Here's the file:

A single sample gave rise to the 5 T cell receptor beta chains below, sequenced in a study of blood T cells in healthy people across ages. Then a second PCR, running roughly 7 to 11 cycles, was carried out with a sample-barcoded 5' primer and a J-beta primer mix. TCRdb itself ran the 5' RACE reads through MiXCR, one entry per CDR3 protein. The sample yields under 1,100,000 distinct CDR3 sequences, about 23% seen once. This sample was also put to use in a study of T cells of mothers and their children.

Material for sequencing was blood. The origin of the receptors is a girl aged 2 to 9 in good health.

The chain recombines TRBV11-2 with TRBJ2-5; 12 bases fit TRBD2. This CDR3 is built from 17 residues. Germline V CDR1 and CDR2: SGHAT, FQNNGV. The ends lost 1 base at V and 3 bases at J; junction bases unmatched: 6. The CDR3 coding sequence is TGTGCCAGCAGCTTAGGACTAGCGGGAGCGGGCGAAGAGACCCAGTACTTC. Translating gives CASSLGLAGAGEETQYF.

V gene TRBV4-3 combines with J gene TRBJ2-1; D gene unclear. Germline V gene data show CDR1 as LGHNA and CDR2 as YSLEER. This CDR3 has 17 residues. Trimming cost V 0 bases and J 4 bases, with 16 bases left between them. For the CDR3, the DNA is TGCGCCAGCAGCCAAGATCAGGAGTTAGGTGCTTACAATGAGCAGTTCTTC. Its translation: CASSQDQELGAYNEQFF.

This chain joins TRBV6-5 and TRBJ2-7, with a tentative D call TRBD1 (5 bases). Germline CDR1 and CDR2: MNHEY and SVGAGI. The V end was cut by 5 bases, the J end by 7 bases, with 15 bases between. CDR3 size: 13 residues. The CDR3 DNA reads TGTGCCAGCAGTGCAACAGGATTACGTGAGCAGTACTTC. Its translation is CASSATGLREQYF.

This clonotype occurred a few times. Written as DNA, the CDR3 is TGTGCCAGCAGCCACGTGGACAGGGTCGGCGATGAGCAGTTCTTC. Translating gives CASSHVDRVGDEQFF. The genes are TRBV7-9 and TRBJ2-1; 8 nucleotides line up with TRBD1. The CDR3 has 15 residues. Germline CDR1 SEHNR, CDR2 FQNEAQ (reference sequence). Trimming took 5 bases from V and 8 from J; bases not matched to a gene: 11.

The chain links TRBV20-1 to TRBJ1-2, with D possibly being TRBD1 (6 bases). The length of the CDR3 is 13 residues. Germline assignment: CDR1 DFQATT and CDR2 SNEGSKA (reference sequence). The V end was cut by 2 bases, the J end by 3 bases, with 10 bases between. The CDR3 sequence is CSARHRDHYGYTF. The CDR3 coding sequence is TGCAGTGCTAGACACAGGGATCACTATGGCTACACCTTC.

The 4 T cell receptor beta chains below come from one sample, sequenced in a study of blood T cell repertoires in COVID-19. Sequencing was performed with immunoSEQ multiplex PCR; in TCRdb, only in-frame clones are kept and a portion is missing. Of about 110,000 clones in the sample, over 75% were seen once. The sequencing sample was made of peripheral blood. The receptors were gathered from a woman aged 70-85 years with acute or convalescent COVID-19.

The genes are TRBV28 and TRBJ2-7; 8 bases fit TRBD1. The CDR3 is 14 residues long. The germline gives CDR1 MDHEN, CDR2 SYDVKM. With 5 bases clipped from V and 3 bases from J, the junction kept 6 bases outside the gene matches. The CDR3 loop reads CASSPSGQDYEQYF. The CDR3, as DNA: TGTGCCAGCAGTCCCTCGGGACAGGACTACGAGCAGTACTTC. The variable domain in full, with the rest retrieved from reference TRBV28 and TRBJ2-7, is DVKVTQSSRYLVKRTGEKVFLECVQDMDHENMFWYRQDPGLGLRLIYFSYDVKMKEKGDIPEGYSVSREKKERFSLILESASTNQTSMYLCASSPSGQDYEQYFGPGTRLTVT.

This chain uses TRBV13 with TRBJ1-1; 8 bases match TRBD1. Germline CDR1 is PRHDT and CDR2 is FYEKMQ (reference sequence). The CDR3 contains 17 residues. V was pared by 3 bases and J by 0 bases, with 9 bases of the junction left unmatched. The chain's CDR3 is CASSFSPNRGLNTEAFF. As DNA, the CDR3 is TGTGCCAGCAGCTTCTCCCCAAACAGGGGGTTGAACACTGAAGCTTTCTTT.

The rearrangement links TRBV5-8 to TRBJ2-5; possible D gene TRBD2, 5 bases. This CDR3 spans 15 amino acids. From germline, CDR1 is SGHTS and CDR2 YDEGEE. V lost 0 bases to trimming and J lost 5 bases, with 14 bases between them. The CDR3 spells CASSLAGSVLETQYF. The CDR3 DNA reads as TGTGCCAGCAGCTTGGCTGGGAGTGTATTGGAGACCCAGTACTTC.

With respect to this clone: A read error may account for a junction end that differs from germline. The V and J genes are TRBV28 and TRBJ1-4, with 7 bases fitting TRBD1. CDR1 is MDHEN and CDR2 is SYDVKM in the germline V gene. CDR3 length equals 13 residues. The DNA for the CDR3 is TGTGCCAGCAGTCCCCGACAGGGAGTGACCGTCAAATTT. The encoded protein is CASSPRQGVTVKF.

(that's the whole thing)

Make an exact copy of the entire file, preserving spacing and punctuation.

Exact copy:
A single sample gave rise to the 5 T cell receptor beta chains below, sequenced in a study of blood T cells in healthy people across ages. Then a second PCR, running roughly 7 to 11 cycles, was carried out with a sample-barcoded 5' primer and a J-beta primer mix. TCRdb itself ran the 5' RACE reads through MiXCR, one entry per CDR3 protein. The sample yields under 1,100,000 distinct CDR3 sequences, about 23% seen once. This sample was also put to use in a study of T cells of mothers and their children.

Material for sequencing was blood. The origin of the receptors is a girl aged 2 to 9 in good health.

The chain recombines TRBV11-2 with TRBJ2-5; 12 bases fit TRBD2. This CDR3 is built from 17 residues. Germline V CDR1 and CDR2: SGHAT, FQNNGV. The ends lost 1 base at V and 3 bases at J; junction bases unmatched: 6. The CDR3 coding sequence is TGTGCCAGCAGCTTAGGACTAGCGGGAGCGGGCGAAGAGACCCAGTACTTC. Translating gives CASSLGLAGAGEETQYF.

V gene TRBV4-3 combines with J gene TRBJ2-1; D gene unclear. Germline V gene data show CDR1 as LGHNA and CDR2 as YSLEER. This CDR3 has 17 residues. Trimming cost V 0 bases and J 4 bases, with 16 bases left between them. For the CDR3, the DNA is TGCGCCAGCAGCCAAGATCAGGAGTTAGGTGCTTACAATGAGCAGTTCTTC. Its translation: CASSQDQELGAYNEQFF.

This chain joins TRBV6-5 and TRBJ2-7, with a tentative D call TRBD1 (5 bases). Germline CDR1 and CDR2: MNHEY and SVGAGI. The V end was cut by 5 bases, the J end by 7 bases, with 15 bases between. CDR3 size: 13 residues. The CDR3 DNA reads TGTGCCAGCAGTGCAACAGGATTACGTGAGCAGTACTTC. Its translation is CASSATGLREQYF.

This clonotype occurred a few times. Written as DNA, the CDR3 is TGTGCCAGCAGCCACGTGGACAGGGTCGGCGATGAGCAGTTCTTC. Translating gives CASSHVDRVGDEQFF. The genes are TRBV7-9 and TRBJ2-1; 8 nucleotides line up with TRBD1. The CDR3 has 15 residues. Germline CDR1 SEHNR, CDR2 FQNEAQ (reference sequence). Trimming took 5 bases from V and 8 from J; bases not matched to a gene: 11.

The chain links TRBV20-1 to TRBJ1-2, with D possibly being TRBD1 (6 bases). The length of the CDR3 is 13 residues. Germline assignment: CDR1 DFQATT and CDR2 SNEGSKA (reference sequence). The V end was cut by 2 bases, the J end by 3 bases, with 10 bases between. The CDR3 sequence is CSARHRDHYGYTF. The CDR3 coding sequence is TGCAGTGCTAGACACAGGGATCACTATGGCTACACCTTC.

The 4 T cell receptor beta chains below come from one sample, sequenced in a study of blood T cell repertoires in COVID-19. Sequencing was performed with immunoSEQ multiplex PCR; in TCRdb, only in-frame clones are kept and a portion is missing. Of about 110,000 clones in the sample, over 75% were seen once. The sequencing sample was made of peripheral blood. The receptors were gathered from a woman aged 70-85 years with acute or convalescent COVID-19.

The genes are TRBV28 and TRBJ2-7; 8 bases fit TRBD1. The CDR3 is 14 residues long. The germline gives CDR1 MDHEN, CDR2 SYDVKM. With 5 bases clipped from V and 3 bases from J, the junction kept 6 bases outside the gene matches. The CDR3 loop reads CASSPSGQDYEQYF. The CDR3, as DNA: TGTGCCAGCAGTCCCTCGGGACAGGACTACGAGCAGTACTTC. The variable domain in full, with the rest retrieved from reference TRBV28 and TRBJ2-7, is DVKVTQSSRYLVKRTGEKVFLECVQDMDHENMFWYRQDPGLGLRLIYFSYDVKMKEKGDIPEGYSVSREKKERFSLILESASTNQTSMYLCASSPSGQDYEQYFGPGTRLTVT.

This chain uses TRBV13 with TRBJ1-1; 8 bases match TRBD1. Germline CDR1 is PRHDT and CDR2 is FYEKMQ (reference sequence). The CDR3 contains 17 residues. V was pared by 3 bases and J by 0 bases, with 9 bases of the junction left unmatched. The chain's CDR3 is CASSFSPNRGLNTEAFF. As DNA, the CDR3 is TGTGCCAGCAGCTTCTCCCCAAACAGGGGGTTGAACACTGAAGCTTTCTTT.

The rearrangement links TRBV5-8 to TRBJ2-5; possible D gene TRBD2, 5 bases. This CDR3 spans 15 amino acids. From germline, CDR1 is SGHTS and CDR2 YDEGEE. V lost 0 bases to trimming and J lost 5 bases, with 14 bases between them. The CDR3 spells CASSLAGSVLETQYF. The CDR3 DNA reads as TGTGCCAGCAGCTTGGCTGGGAGTGTATTGGAGACCCAGTACTTC.

With respect to this clone: A read error may account for a junction end that differs from germline. The V and J genes are TRBV28 and TRBJ1-4, with 7 bases fitting TRBD1. CDR1 is MDHEN and CDR2 is SYDVKM in the germline V gene. CDR3 length equals 13 residues. The DNA for the CDR3 is TGTGCCAGCAGTCCCCGACAGGGAGTGACCGTCAAATTT. The encoded protein is CASSPRQGVTVKF.